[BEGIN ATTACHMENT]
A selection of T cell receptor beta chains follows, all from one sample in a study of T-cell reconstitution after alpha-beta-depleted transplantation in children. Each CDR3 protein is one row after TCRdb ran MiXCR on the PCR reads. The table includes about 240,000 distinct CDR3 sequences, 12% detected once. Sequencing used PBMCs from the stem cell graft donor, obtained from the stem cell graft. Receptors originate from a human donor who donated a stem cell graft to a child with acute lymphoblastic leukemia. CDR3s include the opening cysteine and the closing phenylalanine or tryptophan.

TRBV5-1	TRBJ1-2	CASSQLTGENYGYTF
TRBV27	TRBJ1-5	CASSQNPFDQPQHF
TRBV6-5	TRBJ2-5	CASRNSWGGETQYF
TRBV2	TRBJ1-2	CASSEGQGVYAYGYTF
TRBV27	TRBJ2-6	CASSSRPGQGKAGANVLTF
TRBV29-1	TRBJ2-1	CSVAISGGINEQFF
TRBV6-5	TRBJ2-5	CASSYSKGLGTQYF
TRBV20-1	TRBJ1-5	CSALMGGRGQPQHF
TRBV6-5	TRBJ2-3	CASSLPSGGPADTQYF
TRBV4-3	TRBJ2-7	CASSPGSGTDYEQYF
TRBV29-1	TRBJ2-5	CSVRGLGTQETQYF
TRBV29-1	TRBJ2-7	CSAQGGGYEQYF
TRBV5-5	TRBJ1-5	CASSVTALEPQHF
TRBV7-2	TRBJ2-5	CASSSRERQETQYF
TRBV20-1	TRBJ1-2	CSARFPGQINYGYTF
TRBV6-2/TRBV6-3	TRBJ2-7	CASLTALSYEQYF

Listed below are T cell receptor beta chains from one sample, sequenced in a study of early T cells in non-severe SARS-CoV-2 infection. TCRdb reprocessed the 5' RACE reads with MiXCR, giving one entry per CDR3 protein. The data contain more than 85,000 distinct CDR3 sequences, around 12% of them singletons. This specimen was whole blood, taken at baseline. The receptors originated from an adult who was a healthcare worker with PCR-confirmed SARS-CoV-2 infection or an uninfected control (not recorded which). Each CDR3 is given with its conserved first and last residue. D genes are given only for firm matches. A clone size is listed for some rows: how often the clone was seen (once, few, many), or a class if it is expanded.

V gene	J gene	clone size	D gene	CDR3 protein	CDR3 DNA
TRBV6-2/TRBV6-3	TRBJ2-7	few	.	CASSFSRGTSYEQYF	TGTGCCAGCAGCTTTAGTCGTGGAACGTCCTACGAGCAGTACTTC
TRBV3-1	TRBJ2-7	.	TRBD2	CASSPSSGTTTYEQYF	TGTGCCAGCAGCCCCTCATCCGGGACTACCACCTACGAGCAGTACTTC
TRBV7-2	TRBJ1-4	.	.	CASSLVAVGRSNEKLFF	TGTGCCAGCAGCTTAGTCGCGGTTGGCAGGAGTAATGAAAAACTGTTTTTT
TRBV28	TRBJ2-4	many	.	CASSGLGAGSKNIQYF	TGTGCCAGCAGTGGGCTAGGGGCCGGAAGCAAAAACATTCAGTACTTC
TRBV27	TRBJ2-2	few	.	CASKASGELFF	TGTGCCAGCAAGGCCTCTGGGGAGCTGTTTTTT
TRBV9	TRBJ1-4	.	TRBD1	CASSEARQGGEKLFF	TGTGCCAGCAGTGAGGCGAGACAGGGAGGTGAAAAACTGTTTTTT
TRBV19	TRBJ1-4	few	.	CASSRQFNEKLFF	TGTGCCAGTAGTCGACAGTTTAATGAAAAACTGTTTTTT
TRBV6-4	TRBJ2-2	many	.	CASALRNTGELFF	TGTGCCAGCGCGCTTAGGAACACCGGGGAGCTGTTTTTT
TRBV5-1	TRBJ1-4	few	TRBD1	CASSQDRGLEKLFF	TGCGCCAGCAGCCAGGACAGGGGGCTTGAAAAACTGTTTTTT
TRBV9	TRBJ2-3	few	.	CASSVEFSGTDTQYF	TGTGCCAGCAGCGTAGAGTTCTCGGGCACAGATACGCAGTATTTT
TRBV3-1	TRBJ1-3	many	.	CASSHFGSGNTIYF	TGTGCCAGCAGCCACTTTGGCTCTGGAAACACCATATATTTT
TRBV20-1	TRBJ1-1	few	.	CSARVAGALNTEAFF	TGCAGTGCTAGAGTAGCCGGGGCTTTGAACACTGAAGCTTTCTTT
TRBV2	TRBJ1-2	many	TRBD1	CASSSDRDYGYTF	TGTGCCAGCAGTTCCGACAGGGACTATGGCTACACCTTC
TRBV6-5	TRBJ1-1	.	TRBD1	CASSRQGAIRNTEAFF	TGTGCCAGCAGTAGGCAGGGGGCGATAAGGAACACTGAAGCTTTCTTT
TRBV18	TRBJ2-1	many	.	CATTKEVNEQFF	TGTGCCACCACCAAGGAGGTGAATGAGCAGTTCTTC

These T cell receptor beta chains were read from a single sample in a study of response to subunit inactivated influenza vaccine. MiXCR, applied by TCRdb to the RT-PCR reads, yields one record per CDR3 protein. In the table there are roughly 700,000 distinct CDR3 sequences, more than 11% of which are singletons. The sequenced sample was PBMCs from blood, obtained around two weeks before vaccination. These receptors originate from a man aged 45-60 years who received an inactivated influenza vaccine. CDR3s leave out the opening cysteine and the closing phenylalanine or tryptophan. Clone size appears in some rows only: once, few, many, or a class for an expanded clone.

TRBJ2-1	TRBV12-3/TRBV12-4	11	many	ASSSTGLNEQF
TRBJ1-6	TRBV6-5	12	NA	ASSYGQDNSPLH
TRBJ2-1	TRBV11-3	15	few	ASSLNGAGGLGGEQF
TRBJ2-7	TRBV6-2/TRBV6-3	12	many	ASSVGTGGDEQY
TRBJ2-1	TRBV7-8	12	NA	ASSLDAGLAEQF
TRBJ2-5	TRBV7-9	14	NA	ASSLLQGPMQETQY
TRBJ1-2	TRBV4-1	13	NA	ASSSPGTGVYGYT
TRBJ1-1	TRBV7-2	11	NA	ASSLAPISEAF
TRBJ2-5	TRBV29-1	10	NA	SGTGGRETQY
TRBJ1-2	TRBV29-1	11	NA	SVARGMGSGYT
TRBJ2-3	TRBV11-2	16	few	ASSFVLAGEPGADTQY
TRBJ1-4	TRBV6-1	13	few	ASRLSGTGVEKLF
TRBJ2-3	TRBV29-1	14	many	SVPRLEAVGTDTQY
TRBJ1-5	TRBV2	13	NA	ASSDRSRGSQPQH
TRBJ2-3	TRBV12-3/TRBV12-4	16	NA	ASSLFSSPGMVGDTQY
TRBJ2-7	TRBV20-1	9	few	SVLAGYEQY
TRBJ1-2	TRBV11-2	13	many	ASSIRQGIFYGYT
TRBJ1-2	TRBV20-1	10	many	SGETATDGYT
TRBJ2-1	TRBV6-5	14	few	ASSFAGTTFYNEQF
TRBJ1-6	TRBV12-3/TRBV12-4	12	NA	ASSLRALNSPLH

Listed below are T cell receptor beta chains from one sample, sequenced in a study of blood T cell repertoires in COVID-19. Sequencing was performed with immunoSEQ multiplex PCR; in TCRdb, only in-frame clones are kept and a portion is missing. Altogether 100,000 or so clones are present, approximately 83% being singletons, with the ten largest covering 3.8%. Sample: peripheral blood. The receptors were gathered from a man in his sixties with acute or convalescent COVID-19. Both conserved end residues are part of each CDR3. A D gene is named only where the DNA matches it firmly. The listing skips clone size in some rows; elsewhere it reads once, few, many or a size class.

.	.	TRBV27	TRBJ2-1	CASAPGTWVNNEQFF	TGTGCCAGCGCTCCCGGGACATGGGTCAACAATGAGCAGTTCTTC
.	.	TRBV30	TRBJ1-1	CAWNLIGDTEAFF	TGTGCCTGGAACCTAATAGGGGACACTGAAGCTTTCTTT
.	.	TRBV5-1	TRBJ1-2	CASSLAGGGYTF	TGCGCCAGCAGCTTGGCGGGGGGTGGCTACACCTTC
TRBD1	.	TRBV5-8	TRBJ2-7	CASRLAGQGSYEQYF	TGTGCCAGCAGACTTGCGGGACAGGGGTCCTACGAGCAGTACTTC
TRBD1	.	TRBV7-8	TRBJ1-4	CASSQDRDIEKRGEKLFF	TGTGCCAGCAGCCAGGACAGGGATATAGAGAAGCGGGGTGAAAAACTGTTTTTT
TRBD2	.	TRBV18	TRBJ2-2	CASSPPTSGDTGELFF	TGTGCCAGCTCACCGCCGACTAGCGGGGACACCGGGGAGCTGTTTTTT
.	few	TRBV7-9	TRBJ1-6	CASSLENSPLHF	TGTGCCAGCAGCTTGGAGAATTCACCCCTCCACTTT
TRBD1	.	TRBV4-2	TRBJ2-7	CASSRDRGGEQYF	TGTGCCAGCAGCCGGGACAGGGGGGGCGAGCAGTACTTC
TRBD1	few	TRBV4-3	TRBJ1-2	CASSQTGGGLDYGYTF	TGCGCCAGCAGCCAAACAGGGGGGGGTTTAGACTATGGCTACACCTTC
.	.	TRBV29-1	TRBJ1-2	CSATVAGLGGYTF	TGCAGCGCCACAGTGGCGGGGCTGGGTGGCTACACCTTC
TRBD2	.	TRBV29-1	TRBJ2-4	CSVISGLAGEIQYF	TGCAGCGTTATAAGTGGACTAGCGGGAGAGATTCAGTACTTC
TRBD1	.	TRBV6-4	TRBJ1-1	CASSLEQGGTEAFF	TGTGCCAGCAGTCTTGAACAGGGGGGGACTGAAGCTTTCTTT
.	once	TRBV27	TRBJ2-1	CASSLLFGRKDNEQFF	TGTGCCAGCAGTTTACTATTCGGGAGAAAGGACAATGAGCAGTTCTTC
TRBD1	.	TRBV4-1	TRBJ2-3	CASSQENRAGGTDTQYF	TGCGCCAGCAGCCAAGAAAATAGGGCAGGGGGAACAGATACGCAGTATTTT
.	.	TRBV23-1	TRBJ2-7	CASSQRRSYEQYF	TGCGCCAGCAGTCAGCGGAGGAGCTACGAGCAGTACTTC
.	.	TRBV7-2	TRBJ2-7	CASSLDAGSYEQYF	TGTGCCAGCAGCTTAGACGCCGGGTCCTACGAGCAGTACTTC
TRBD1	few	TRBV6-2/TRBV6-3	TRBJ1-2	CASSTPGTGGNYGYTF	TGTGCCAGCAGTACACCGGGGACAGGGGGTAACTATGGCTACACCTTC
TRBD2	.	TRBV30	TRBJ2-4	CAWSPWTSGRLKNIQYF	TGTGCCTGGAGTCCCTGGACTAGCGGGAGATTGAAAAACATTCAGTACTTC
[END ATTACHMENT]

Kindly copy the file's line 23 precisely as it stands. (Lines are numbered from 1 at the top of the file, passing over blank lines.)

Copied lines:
TRBV28	TRBJ2-4	many	.	CASSGLGAGSKNIQYF	TGTGCCAGCAGTGGGCTAGGGGCCGGAAGCAAAAACATTCAGTACTTC